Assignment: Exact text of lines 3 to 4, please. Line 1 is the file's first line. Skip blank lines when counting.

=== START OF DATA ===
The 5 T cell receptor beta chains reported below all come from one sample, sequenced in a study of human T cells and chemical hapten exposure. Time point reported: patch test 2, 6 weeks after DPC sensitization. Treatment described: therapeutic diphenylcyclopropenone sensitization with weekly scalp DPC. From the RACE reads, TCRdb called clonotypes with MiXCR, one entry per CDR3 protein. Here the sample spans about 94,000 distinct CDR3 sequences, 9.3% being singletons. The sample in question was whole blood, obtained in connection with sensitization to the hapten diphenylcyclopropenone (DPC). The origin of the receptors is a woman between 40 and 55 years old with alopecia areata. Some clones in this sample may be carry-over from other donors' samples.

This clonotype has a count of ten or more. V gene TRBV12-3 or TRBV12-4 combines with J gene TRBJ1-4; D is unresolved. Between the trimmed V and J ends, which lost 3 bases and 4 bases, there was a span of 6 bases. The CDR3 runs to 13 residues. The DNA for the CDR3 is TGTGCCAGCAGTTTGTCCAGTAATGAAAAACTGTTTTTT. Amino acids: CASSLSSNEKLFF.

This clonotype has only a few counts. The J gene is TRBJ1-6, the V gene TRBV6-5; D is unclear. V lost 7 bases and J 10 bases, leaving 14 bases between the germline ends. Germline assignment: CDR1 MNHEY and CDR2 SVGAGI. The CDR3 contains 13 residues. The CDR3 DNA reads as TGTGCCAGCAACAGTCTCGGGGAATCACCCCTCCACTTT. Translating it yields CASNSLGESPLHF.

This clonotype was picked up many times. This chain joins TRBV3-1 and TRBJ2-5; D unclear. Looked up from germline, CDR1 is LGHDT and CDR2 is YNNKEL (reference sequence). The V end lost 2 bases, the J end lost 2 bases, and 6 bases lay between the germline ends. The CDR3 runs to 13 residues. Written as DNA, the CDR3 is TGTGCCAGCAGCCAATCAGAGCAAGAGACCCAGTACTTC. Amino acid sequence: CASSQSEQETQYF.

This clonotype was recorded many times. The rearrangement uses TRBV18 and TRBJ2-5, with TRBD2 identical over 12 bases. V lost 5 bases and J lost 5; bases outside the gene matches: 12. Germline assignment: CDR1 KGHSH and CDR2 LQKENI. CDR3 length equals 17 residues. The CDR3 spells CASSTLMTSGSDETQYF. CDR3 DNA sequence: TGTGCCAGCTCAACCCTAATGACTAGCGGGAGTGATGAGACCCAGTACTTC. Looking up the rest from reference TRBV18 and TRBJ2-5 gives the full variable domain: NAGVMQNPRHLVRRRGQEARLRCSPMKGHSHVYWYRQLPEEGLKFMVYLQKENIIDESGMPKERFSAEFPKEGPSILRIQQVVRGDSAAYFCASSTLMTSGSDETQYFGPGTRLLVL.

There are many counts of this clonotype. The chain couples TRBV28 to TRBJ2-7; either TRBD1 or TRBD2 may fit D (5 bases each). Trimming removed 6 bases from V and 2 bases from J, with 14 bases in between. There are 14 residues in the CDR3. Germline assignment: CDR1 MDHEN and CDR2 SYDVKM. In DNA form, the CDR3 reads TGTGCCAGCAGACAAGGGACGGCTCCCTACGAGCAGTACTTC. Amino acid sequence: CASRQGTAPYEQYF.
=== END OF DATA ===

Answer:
This clonotype has only a few counts. The J gene is TRBJ1-6, the V gene TRBV6-5; D is unclear. V lost 7 bases and J 10 bases, leaving 14 bases between the germline ends. Germline assignment: CDR1 MNHEY and CDR2 SVGAGI. The CDR3 contains 13 residues. The CDR3 DNA reads as TGTGCCAGCAACAGTCTCGGGGAATCACCCCTCCACTTT. Translating it yields CASNSLGESPLHF.

This clonotype was picked up many times. This chain joins TRBV3-1 and TRBJ2-5; D unclear. Looked up from germline, CDR1 is LGHDT and CDR2 is YNNKEL (reference sequence). The V end lost 2 bases, the J end lost 2 bases, and 6 bases lay between the germline ends. The CDR3 runs to 13 residues. Written as DNA, the CDR3 is TGTGCCAGCAGCCAATCAGAGCAAGAGACCCAGTACTTC. Amino acid sequence: CASSQSEQETQYF.